In many places in the United States, the first option for legal counsel for someone charged in federal court would be a federal defender, someone who works full time for the government or a nonprofit representing indigent clients facing federal charges—in an office that, ideally, has the resources to fund a vigorous defense. But the Southern District of Georgia is one of three judicial districts, out of ninety-four, that do not have a defenders’ office (article available here).
(The District of the Northern Mariana Islands is not eligible for such an office; the Eastern District of Kentucky also does not have one.)
While other districts maintain strict standards for membership on their panels—experience in criminal litigation, enrollment in continuing legal-education courses—Georgia’s Southern District, for a long time, required anyone who practiced law in the area to be available for appointment.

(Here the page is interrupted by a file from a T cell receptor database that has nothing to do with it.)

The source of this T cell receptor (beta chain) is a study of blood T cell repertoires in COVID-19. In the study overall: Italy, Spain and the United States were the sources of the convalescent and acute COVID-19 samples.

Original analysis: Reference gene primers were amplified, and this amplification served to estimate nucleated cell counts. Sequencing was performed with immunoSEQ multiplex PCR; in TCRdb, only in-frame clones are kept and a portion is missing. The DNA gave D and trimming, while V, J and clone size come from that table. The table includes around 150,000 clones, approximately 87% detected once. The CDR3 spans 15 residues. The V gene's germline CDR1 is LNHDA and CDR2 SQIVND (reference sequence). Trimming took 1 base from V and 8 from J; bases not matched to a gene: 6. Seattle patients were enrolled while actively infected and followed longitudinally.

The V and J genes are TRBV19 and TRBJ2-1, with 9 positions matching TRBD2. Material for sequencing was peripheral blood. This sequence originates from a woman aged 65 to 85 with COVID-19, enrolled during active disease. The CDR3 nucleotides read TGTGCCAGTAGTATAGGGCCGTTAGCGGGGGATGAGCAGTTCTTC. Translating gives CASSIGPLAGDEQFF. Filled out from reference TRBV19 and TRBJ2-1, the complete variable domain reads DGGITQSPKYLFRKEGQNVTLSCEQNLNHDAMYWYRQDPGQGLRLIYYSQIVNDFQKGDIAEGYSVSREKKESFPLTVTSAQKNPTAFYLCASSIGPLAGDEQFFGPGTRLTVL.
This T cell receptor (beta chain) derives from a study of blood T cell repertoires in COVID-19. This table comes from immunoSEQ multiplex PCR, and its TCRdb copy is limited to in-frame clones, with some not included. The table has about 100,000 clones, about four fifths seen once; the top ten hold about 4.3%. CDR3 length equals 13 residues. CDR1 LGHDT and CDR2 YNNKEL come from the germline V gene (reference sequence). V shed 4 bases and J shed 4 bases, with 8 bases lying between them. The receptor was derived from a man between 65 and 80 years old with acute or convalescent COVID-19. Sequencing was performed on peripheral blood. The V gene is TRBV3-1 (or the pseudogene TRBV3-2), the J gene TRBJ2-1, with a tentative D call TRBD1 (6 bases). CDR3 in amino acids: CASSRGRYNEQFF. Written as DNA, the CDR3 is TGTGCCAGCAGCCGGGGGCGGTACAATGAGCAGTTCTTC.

Georgia’s Southern District encompasses forty-three counties and is roughly the size of West Virginia. Georgia’s Southern District actually created a federal public defender office in the late seventies, selecting a former U.S. Attorney to direct the office.
In late September, CNN published an investigation into the granting of “compassionate release” motions by federal judges during the pandemic, when many older inmates, in particular, argued that staying in prison could be tantamount to a death sentence. The report found that the granting of these motions varied enormously by district. The lowest approval rate in the country belonged to the Southern District of Georgia, where fewer than two per cent of compassionate-release motions were granted.